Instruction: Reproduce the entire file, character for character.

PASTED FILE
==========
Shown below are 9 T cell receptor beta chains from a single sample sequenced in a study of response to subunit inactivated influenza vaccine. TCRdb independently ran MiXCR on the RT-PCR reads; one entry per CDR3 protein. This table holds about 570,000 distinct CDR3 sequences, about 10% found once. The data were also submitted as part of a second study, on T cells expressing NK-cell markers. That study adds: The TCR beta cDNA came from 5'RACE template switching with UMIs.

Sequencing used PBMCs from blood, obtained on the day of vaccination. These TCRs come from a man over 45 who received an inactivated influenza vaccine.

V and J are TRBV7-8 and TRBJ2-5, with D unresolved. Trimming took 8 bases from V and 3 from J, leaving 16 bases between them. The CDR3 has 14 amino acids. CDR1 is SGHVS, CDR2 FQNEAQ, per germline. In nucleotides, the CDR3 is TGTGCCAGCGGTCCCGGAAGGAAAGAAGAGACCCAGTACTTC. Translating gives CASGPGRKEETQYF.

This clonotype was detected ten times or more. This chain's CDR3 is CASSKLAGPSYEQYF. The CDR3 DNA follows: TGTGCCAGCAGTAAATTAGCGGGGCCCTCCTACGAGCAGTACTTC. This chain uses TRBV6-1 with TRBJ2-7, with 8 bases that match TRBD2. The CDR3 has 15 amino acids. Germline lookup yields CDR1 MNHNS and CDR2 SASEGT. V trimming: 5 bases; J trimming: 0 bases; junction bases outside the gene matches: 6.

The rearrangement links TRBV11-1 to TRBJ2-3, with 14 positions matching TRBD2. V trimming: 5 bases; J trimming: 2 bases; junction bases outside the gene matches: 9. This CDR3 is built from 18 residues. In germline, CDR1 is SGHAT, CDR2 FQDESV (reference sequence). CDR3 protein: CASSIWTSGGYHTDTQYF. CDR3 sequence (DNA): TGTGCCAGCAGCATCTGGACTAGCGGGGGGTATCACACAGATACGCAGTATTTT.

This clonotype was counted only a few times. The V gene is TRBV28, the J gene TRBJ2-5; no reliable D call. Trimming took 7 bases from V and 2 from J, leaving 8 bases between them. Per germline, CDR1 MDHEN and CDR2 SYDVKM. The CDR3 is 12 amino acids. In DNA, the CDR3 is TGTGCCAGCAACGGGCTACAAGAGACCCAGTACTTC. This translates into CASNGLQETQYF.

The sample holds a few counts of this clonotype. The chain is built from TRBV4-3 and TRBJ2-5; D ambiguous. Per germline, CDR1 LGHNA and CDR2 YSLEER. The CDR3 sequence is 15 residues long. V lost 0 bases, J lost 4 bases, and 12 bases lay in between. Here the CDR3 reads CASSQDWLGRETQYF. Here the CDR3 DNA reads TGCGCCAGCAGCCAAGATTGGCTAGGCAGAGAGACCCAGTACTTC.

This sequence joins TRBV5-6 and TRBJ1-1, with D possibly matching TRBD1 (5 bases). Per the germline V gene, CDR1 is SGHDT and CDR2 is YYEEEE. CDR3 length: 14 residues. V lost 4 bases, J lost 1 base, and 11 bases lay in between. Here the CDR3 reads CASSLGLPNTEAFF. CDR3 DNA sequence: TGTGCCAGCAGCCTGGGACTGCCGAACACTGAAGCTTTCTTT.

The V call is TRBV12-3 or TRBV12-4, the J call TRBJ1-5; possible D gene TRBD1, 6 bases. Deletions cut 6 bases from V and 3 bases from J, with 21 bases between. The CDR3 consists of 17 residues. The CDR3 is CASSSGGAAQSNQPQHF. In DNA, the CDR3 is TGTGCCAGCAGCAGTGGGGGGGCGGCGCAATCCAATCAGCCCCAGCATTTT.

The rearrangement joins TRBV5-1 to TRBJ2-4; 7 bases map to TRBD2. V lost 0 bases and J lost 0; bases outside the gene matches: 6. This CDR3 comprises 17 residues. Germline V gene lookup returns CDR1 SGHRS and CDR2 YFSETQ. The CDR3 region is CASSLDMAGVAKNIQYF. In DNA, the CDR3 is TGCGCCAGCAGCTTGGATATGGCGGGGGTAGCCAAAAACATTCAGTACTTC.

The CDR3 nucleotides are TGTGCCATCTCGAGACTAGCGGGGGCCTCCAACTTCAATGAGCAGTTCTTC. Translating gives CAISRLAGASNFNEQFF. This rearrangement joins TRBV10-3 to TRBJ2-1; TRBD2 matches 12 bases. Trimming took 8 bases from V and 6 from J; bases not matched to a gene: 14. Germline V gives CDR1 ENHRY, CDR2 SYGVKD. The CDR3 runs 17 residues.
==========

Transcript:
Shown below are 9 T cell receptor beta chains from a single sample sequenced in a study of response to subunit inactivated influenza vaccine. TCRdb independently ran MiXCR on the RT-PCR reads; one entry per CDR3 protein. This table holds about 570,000 distinct CDR3 sequences, about 10% found once. The data were also submitted as part of a second study, on T cells expressing NK-cell markers. That study adds: The TCR beta cDNA came from 5'RACE template switching with UMIs.

Sequencing used PBMCs from blood, obtained on the day of vaccination. These TCRs come from a man over 45 who received an inactivated influenza vaccine.

V and J are TRBV7-8 and TRBJ2-5, with D unresolved. Trimming took 8 bases from V and 3 from J, leaving 16 bases between them. The CDR3 has 14 amino acids. CDR1 is SGHVS, CDR2 FQNEAQ, per germline. In nucleotides, the CDR3 is TGTGCCAGCGGTCCCGGAAGGAAAGAAGAGACCCAGTACTTC. Translating gives CASGPGRKEETQYF.

This clonotype was detected ten times or more. This chain's CDR3 is CASSKLAGPSYEQYF. The CDR3 DNA follows: TGTGCCAGCAGTAAATTAGCGGGGCCCTCCTACGAGCAGTACTTC. This chain uses TRBV6-1 with TRBJ2-7, with 8 bases that match TRBD2. The CDR3 has 15 amino acids. Germline lookup yields CDR1 MNHNS and CDR2 SASEGT. V trimming: 5 bases; J trimming: 0 bases; junction bases outside the gene matches: 6.

The rearrangement links TRBV11-1 to TRBJ2-3, with 14 positions matching TRBD2. V trimming: 5 bases; J trimming: 2 bases; junction bases outside the gene matches: 9. This CDR3 is built from 18 residues. In germline, CDR1 is SGHAT, CDR2 FQDESV (reference sequence). CDR3 protein: CASSIWTSGGYHTDTQYF. CDR3 sequence (DNA): TGTGCCAGCAGCATCTGGACTAGCGGGGGGTATCACACAGATACGCAGTATTTT.

This clonotype was counted only a few times. The V gene is TRBV28, the J gene TRBJ2-5; no reliable D call. Trimming took 7 bases from V and 2 from J, leaving 8 bases between them. Per germline, CDR1 MDHEN and CDR2 SYDVKM. The CDR3 is 12 amino acids. In DNA, the CDR3 is TGTGCCAGCAACGGGCTACAAGAGACCCAGTACTTC. This translates into CASNGLQETQYF.

The sample holds a few counts of this clonotype. The chain is built from TRBV4-3 and TRBJ2-5; D ambiguous. Per germline, CDR1 LGHNA and CDR2 YSLEER. The CDR3 sequence is 15 residues long. V lost 0 bases, J lost 4 bases, and 12 bases lay in between. Here the CDR3 reads CASSQDWLGRETQYF. Here the CDR3 DNA reads TGCGCCAGCAGCCAAGATTGGCTAGGCAGAGAGACCCAGTACTTC.

This sequence joins TRBV5-6 and TRBJ1-1, with D possibly matching TRBD1 (5 bases). Per the germline V gene, CDR1 is SGHDT and CDR2 is YYEEEE. CDR3 length: 14 residues. V lost 4 bases, J lost 1 base, and 11 bases lay in between. Here the CDR3 reads CASSLGLPNTEAFF. CDR3 DNA sequence: TGTGCCAGCAGCCTGGGACTGCCGAACACTGAAGCTTTCTTT.

The V call is TRBV12-3 or TRBV12-4, the J call TRBJ1-5; possible D gene TRBD1, 6 bases. Deletions cut 6 bases from V and 3 bases from J, with 21 bases between. The CDR3 consists of 17 residues. The CDR3 is CASSSGGAAQSNQPQHF. In DNA, the CDR3 is TGTGCCAGCAGCAGTGGGGGGGCGGCGCAATCCAATCAGCCCCAGCATTTT.

The rearrangement joins TRBV5-1 to TRBJ2-4; 7 bases map to TRBD2. V lost 0 bases and J lost 0; bases outside the gene matches: 6. This CDR3 comprises 17 residues. Germline V gene lookup returns CDR1 SGHRS and CDR2 YFSETQ. The CDR3 region is CASSLDMAGVAKNIQYF. In DNA, the CDR3 is TGCGCCAGCAGCTTGGATATGGCGGGGGTAGCCAAAAACATTCAGTACTTC.

The CDR3 nucleotides are TGTGCCATCTCGAGACTAGCGGGGGCCTCCAACTTCAATGAGCAGTTCTTC. Translating gives CAISRLAGASNFNEQFF. This rearrangement joins TRBV10-3 to TRBJ2-1; TRBD2 matches 12 bases. Trimming took 8 bases from V and 6 from J; bases not matched to a gene: 14. Germline V gives CDR1 ENHRY, CDR2 SYGVKD. The CDR3 runs 17 residues.